by Rosita Chakardan
In our digitally saturated world, face-to-face communication skills are practiced less and less. Communication is how we express who we are, what we need, and how we perceive the world. It is also through the communication of our thoughts and feelings that we create bonds with others.
Luckily, similar to any other skill set, strong communication skills can be learned and honed. Although it’s important to understand that you do not have to agree with what is being said to be a good communicator. Instead, being a great communicator is rooted in the ability to understand yourself and others.
If you want to have deeper, more fulfilling relationships in life, practicing better communication skills can make that happen.
Before communicating with others, it’s important to have clarity on your own thoughts and feelings. Otherwise, how can you relay a message which you yourself are uncertain about? Take the time to identify your emotions and thoughts and find the accurate words with which to express them.
Listening is a skill which has many layers. The act of listening on a mental, emotional, and physical level can take time to master, but well worth the practice.
Mental – Taking in the information and truly trying to understand it can give you a glimpse into the way that others think.
Emotional – Emotionally processing the information means using empathy to grasp what the experience could feel like for the person sharing with you.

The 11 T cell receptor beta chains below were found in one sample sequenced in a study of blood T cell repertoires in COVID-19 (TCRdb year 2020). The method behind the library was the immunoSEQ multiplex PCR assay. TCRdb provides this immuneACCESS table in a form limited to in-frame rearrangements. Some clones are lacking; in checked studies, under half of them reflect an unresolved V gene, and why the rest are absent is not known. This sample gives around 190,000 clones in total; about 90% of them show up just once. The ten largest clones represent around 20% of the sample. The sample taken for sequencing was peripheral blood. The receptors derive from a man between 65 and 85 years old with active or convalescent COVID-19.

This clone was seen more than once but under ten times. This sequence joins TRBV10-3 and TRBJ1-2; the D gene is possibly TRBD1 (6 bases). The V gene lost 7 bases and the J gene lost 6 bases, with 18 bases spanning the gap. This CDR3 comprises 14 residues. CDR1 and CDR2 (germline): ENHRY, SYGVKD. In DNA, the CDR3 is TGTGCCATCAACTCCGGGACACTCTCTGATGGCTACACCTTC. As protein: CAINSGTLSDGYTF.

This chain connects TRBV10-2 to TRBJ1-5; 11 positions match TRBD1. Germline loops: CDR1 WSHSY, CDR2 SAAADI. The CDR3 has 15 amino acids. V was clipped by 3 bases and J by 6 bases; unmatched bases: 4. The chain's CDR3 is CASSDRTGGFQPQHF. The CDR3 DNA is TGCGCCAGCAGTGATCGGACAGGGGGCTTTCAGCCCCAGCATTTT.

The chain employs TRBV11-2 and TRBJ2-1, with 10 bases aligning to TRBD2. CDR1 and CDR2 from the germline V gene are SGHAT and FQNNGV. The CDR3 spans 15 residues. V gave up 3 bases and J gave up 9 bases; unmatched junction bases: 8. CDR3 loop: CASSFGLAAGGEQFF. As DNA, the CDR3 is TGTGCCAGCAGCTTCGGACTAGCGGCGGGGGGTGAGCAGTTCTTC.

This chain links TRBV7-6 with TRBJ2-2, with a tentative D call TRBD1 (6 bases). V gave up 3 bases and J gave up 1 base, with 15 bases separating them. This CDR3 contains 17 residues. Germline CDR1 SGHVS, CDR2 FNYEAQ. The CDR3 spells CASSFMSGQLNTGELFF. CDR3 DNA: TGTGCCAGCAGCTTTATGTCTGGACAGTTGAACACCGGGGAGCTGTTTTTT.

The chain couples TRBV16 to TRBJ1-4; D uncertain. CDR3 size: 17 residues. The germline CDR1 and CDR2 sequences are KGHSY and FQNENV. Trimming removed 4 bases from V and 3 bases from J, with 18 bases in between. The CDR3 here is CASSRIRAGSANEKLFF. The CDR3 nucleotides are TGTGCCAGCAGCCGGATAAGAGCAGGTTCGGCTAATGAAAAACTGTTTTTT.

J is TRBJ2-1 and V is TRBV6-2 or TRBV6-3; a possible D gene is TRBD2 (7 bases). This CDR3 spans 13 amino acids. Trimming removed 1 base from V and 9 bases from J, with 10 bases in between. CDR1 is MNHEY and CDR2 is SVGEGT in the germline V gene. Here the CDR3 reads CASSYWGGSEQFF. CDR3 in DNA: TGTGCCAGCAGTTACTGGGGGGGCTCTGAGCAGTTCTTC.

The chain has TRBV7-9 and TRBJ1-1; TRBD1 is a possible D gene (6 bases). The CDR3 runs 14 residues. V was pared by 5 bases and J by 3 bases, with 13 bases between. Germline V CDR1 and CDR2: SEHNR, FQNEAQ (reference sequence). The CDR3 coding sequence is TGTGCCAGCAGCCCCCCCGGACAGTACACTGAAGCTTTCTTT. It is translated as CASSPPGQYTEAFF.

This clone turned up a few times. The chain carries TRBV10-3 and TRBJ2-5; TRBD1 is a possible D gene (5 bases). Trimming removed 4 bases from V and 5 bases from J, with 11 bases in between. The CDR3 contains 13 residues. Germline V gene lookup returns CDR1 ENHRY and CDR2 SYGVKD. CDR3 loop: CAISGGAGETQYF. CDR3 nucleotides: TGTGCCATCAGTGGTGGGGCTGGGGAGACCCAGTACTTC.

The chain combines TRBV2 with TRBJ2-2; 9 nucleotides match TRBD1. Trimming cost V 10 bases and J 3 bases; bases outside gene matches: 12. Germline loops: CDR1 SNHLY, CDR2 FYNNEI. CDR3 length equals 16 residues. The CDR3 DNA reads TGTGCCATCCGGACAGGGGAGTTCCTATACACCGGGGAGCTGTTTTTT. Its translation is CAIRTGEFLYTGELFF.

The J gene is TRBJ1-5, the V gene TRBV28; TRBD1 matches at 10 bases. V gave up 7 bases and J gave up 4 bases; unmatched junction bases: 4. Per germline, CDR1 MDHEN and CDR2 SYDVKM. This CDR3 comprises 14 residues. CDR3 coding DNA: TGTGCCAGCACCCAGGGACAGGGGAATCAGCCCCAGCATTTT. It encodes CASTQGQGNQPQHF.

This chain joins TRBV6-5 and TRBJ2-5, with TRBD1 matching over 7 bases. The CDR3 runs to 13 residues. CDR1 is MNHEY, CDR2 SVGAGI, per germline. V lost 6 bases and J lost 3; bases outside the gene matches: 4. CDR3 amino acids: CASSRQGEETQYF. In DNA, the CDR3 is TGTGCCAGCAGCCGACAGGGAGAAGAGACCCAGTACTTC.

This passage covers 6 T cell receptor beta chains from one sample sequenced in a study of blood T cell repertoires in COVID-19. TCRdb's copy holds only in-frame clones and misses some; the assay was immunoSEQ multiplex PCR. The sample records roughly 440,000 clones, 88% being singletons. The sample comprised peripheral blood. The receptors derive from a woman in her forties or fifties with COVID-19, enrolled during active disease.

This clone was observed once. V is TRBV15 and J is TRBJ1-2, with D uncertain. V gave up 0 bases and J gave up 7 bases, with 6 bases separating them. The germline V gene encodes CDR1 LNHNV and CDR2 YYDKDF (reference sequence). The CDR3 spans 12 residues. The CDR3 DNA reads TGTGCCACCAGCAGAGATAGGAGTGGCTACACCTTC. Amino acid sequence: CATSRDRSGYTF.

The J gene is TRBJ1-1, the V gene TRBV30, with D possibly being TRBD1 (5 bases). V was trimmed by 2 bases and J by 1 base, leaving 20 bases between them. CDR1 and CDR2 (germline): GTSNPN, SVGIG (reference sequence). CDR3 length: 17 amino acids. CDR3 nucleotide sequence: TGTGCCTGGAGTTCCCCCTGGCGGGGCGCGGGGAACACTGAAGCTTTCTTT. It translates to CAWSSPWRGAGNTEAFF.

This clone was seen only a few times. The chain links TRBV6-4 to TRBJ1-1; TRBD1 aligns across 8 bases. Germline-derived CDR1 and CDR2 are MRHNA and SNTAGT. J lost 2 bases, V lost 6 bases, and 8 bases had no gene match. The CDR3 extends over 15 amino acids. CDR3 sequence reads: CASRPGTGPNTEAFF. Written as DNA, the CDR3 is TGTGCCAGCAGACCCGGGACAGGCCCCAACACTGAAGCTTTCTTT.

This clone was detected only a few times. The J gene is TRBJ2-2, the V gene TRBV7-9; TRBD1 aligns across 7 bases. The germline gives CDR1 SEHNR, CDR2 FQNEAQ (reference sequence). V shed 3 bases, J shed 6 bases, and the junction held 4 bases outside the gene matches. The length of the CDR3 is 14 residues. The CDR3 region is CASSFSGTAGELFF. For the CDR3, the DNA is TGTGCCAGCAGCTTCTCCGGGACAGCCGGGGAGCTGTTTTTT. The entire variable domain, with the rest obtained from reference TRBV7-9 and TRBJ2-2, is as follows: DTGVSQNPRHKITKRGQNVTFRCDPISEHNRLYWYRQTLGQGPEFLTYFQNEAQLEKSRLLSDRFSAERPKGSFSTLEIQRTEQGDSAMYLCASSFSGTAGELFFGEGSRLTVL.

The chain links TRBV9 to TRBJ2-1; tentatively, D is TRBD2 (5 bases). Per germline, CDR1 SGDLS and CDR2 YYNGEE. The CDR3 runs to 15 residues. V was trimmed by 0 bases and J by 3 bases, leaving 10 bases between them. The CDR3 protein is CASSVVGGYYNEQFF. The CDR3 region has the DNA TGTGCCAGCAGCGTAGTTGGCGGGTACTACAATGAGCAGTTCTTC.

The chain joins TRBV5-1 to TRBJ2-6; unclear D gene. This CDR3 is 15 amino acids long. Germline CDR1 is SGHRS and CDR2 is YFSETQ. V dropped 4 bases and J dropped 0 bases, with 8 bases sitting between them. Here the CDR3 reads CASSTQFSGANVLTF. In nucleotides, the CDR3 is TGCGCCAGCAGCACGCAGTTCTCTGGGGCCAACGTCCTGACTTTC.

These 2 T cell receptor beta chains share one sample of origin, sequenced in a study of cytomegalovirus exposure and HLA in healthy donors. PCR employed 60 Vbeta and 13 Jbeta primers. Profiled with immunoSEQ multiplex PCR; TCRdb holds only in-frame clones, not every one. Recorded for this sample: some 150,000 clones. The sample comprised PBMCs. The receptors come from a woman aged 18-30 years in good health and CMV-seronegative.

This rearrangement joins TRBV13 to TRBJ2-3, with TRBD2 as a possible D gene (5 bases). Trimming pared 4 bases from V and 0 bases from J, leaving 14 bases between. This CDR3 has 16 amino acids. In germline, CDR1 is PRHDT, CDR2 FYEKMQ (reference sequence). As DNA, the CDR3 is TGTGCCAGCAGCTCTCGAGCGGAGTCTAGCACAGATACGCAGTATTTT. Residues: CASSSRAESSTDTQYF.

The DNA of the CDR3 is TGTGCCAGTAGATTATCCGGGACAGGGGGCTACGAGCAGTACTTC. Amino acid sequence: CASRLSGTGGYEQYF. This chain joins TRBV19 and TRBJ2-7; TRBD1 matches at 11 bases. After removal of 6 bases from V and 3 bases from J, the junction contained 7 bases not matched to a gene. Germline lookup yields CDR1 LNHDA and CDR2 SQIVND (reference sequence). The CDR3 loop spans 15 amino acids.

Physical – We utilize emojis to express ourselves when texting with others. The same concept applies in face-to-face interactions through the use of facial expressions and body language. Literally show people you are listening, and beyond that, understanding them. Showing you are receptive to the speaker can be conveyed through open body language (uncrossed arms, mirroring speakers body language, etc.), and avoiding distractions (such as your phone).
Ask Open-Ended Questions
What better way to discover more about someone than by asking them open-ended questions? As simple as this may sound, it may seem daunting to some especially when meeting new people. Asking people what they think and feel about a subject matter indicates an interest in who they are, and most importantly, understanding them better. A simple example of using an open-ended question can look like this:
“How did the rain over the weekend effect your plans?”
(This allows the person to elaborate and paint you a picture of their weekend)
“Did you hate the rain over the weekend?”
(This can easily be answered with a yes or no, stopping the conversation from further developing)
If you want to have deeper, more fulfilling relationships in life, practicing better communication skills can make that happen. To start, take time away from digital forms of communication and use your senses to truly understand others.